Saturday, November 2, 2013

Chemists asked to solve Dublin's water issue

The Irish Independent: Chemists from the UK are being sought to try to solve the water treatment issue leaving much of greater Dublin without proper supplies. The city is 30 million litres below what it needs to keep taps and toilets in homes and businesses flowing after a 10-day old problem at the Ballymore Eustace plant in Co Kildare.

Production was cut by about a fifth, prompting damning criticism from restaurateurs who claimed Ireland was a third world country hit by water shortages in summer and winter regardless of the weather.

Severe restrictions will hit supplies in Dublin city and county and into Kildare and Wicklow. Many people will have no water between 8pm and 7am each night until Monday at the earliest.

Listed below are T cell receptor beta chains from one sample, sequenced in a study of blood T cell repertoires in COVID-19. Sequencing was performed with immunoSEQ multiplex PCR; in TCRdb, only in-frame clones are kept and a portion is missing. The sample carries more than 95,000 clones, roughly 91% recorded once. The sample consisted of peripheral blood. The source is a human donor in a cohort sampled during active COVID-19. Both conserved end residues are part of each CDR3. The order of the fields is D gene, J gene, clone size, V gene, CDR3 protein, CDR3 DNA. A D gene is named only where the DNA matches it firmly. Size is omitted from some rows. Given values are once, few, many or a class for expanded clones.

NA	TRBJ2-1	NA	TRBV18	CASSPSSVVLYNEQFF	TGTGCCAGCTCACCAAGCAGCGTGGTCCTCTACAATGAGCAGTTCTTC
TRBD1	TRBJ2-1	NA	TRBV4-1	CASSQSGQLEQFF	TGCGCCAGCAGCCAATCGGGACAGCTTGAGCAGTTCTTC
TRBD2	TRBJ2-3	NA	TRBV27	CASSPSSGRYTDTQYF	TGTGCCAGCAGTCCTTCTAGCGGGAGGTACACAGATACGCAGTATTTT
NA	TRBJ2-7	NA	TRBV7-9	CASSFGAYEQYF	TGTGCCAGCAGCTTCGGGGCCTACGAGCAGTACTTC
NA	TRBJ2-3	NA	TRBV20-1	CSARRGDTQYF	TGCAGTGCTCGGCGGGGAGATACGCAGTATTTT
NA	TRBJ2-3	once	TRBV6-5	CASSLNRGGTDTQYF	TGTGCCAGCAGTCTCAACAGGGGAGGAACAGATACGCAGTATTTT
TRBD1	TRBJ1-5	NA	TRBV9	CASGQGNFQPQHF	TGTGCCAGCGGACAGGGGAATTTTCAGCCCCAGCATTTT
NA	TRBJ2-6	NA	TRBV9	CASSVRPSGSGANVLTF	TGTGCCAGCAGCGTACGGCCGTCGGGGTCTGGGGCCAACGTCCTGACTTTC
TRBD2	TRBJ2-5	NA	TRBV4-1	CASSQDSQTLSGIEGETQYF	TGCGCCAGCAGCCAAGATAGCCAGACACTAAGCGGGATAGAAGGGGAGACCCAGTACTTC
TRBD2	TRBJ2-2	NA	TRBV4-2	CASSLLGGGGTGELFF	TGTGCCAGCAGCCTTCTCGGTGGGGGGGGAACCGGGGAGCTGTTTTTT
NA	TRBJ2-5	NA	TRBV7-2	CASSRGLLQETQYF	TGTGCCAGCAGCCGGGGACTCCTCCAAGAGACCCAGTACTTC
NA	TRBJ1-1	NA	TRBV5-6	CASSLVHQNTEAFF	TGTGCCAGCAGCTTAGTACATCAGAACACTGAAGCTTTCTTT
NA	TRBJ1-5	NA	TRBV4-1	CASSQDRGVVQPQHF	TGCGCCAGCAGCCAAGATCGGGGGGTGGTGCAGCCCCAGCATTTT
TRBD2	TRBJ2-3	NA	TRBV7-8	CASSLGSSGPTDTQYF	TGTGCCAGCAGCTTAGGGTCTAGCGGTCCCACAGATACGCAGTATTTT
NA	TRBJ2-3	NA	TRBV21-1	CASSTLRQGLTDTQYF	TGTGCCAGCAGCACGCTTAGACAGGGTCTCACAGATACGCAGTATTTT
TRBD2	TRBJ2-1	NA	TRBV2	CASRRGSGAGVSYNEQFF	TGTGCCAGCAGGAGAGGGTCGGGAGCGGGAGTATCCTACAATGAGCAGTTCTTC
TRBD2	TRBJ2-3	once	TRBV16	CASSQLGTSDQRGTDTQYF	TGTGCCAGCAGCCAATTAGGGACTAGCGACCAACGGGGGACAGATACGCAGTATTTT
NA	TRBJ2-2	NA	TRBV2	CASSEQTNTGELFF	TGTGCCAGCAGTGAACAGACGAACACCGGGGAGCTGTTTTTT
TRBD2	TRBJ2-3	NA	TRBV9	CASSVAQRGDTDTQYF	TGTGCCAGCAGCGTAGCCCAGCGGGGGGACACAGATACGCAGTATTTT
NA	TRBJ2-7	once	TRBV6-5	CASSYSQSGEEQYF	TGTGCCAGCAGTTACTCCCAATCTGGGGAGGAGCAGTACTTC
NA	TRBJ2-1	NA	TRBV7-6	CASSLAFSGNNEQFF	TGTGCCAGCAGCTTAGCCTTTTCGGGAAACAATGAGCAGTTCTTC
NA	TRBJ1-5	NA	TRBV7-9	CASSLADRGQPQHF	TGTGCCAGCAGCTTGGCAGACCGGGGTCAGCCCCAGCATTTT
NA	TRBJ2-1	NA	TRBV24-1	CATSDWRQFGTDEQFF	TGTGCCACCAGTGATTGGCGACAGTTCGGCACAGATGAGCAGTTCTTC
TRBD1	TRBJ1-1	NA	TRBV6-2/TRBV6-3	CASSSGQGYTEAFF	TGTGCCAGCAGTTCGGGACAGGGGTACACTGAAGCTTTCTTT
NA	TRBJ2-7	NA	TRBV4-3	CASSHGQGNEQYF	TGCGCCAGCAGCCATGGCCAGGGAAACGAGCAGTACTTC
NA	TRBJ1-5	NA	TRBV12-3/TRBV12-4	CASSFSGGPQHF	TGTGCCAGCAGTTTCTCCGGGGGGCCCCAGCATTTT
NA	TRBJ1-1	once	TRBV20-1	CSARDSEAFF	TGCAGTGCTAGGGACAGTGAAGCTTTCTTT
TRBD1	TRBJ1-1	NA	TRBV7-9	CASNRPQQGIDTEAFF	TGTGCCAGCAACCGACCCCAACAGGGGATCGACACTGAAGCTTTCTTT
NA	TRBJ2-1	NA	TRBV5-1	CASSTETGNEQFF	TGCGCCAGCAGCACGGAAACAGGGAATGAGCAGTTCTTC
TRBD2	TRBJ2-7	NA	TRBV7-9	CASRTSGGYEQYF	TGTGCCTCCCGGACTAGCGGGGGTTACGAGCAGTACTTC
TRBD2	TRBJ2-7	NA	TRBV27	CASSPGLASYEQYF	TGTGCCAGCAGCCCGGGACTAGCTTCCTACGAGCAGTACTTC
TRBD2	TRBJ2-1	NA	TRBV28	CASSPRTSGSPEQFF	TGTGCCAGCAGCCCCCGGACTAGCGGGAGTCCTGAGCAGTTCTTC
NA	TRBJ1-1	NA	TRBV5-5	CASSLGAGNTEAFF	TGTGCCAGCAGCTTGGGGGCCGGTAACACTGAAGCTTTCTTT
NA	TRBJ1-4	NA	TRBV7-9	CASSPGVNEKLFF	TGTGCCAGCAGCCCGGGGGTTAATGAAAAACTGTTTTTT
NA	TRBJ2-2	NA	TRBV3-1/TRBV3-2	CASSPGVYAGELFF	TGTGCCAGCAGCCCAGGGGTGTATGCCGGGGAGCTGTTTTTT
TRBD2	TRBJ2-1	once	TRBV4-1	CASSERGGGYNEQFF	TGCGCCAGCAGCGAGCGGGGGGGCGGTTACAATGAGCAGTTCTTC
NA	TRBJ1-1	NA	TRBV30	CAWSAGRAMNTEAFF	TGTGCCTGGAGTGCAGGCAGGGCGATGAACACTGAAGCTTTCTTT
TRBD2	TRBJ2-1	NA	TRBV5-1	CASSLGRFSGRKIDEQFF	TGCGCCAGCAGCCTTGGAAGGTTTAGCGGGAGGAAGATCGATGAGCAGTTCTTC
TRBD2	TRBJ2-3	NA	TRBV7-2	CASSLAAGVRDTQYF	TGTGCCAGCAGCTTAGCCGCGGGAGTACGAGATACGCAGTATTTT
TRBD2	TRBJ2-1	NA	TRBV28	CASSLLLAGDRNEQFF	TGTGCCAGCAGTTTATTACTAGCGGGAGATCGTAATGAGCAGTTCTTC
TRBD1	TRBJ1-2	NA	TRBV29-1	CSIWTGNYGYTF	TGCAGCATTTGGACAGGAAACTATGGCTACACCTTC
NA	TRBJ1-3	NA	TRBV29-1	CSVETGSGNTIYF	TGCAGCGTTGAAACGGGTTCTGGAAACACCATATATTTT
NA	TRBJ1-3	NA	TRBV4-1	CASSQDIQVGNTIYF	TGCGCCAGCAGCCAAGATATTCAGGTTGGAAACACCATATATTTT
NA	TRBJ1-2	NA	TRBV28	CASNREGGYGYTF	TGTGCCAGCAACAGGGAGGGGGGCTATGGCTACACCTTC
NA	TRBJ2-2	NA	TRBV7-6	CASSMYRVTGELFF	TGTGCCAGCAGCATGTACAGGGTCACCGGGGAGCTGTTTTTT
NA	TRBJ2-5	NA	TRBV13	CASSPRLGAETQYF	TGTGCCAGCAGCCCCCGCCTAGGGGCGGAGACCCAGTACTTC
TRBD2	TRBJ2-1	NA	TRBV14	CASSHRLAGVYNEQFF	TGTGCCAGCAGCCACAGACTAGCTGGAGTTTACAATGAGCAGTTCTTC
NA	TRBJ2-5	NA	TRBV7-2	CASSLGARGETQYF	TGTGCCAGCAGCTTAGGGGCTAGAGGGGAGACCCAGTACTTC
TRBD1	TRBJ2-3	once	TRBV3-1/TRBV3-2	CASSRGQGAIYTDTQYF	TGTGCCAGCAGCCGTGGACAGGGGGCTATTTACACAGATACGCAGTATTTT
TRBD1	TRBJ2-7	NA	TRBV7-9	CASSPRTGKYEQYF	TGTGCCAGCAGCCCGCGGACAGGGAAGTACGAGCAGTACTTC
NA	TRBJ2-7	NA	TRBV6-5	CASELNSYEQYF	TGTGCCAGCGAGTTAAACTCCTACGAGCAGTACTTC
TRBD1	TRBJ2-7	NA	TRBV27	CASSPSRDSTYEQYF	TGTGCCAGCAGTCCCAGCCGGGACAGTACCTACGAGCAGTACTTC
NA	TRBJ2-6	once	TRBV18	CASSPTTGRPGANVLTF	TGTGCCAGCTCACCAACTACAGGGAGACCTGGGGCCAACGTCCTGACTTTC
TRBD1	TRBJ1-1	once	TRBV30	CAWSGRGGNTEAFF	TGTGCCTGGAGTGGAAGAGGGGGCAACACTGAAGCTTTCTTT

Dublin City Council engineers held talks with the Environmental Protection Agency over the treatment crisis after a change in the make-up of raw water coming into Ballymore Eustace from the nearby Poulaphouca reservoir.

The council has its own engineers and lab specialists on site in Kildare and is also seeking advice from consultants in the UK with expertise in the area. The supplies are a different colour and turbidity or cloudiness than the system is used to handling. It is suspected the fine, dry summer followed by periods of heavy rain over the last few weeks has created an unusual balance in the raw water. Pollution is not an issue and the quality of water making it to taps is not a concern....

A holy water spigot at St. Teresa's church on Clarendon Street in Dublin, shot by Kaihsu Tai, Wikimedia Commons, under the Creative Commons Attribution-Share Alike 3.0 Unported license

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